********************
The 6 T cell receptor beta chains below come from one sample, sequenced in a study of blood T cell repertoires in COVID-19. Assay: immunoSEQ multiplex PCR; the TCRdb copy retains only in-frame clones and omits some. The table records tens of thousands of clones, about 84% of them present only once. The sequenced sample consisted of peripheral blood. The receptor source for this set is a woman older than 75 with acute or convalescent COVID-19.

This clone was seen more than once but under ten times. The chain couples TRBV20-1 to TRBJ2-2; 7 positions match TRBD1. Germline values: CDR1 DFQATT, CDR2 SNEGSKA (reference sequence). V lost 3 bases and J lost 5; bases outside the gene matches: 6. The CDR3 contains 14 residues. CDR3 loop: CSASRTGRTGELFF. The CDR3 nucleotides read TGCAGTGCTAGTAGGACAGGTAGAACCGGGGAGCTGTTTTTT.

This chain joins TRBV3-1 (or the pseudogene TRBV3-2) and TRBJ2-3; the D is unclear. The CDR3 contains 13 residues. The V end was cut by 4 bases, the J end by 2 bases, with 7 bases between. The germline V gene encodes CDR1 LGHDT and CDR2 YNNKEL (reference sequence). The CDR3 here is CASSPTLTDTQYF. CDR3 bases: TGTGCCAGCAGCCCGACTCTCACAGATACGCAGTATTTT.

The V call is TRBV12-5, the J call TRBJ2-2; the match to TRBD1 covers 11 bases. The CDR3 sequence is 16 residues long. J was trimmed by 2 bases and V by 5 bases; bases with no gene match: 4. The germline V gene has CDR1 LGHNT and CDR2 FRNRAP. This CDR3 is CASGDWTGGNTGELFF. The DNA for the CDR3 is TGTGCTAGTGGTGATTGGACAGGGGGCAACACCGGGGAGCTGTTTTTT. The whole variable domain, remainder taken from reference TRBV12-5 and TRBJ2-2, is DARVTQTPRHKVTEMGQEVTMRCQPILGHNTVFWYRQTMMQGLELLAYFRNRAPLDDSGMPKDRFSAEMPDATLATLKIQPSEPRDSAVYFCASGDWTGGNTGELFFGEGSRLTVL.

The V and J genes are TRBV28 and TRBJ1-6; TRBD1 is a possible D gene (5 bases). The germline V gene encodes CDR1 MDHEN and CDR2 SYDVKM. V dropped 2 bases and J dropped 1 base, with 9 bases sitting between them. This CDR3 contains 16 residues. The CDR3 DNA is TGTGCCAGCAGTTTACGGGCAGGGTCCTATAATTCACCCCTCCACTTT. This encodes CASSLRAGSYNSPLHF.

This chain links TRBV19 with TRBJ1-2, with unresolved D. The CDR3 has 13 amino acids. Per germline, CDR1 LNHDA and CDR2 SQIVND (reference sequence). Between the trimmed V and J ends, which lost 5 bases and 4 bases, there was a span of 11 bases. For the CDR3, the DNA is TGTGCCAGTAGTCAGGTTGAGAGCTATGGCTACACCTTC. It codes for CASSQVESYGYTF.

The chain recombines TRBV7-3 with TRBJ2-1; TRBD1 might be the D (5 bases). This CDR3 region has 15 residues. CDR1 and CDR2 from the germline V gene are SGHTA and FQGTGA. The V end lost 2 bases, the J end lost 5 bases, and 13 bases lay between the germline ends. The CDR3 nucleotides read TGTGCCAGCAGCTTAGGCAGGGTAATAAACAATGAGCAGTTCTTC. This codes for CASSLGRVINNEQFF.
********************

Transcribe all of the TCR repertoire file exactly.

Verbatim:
The 6 T cell receptor beta chains below come from one sample, sequenced in a study of blood T cell repertoires in COVID-19. Assay: immunoSEQ multiplex PCR; the TCRdb copy retains only in-frame clones and omits some. The table records tens of thousands of clones, about 84% of them present only once. The sequenced sample consisted of peripheral blood. The receptor source for this set is a woman older than 75 with acute or convalescent COVID-19.

This clone was seen more than once but under ten times. The chain couples TRBV20-1 to TRBJ2-2; 7 positions match TRBD1. Germline values: CDR1 DFQATT, CDR2 SNEGSKA (reference sequence). V lost 3 bases and J lost 5; bases outside the gene matches: 6. The CDR3 contains 14 residues. CDR3 loop: CSASRTGRTGELFF. The CDR3 nucleotides read TGCAGTGCTAGTAGGACAGGTAGAACCGGGGAGCTGTTTTTT.

This chain joins TRBV3-1 (or the pseudogene TRBV3-2) and TRBJ2-3; the D is unclear. The CDR3 contains 13 residues. The V end was cut by 4 bases, the J end by 2 bases, with 7 bases between. The germline V gene encodes CDR1 LGHDT and CDR2 YNNKEL (reference sequence). The CDR3 here is CASSPTLTDTQYF. CDR3 bases: TGTGCCAGCAGCCCGACTCTCACAGATACGCAGTATTTT.

The V call is TRBV12-5, the J call TRBJ2-2; the match to TRBD1 covers 11 bases. The CDR3 sequence is 16 residues long. J was trimmed by 2 bases and V by 5 bases; bases with no gene match: 4. The germline V gene has CDR1 LGHNT and CDR2 FRNRAP. This CDR3 is CASGDWTGGNTGELFF. The DNA for the CDR3 is TGTGCTAGTGGTGATTGGACAGGGGGCAACACCGGGGAGCTGTTTTTT. The whole variable domain, remainder taken from reference TRBV12-5 and TRBJ2-2, is DARVTQTPRHKVTEMGQEVTMRCQPILGHNTVFWYRQTMMQGLELLAYFRNRAPLDDSGMPKDRFSAEMPDATLATLKIQPSEPRDSAVYFCASGDWTGGNTGELFFGEGSRLTVL.

The V and J genes are TRBV28 and TRBJ1-6; TRBD1 is a possible D gene (5 bases). The germline V gene encodes CDR1 MDHEN and CDR2 SYDVKM. V dropped 2 bases and J dropped 1 base, with 9 bases sitting between them. This CDR3 contains 16 residues. The CDR3 DNA is TGTGCCAGCAGTTTACGGGCAGGGTCCTATAATTCACCCCTCCACTTT. This encodes CASSLRAGSYNSPLHF.

This chain links TRBV19 with TRBJ1-2, with unresolved D. The CDR3 has 13 amino acids. Per germline, CDR1 LNHDA and CDR2 SQIVND (reference sequence). Between the trimmed V and J ends, which lost 5 bases and 4 bases, there was a span of 11 bases. For the CDR3, the DNA is TGTGCCAGTAGTCAGGTTGAGAGCTATGGCTACACCTTC. It codes for CASSQVESYGYTF.

The chain recombines TRBV7-3 with TRBJ2-1; TRBD1 might be the D (5 bases). This CDR3 region has 15 residues. CDR1 and CDR2 from the germline V gene are SGHTA and FQGTGA. The V end lost 2 bases, the J end lost 5 bases, and 13 bases lay between the germline ends. The CDR3 nucleotides read TGTGCCAGCAGCTTAGGCAGGGTAATAAACAATGAGCAGTTCTTC. This codes for CASSLGRVINNEQFF.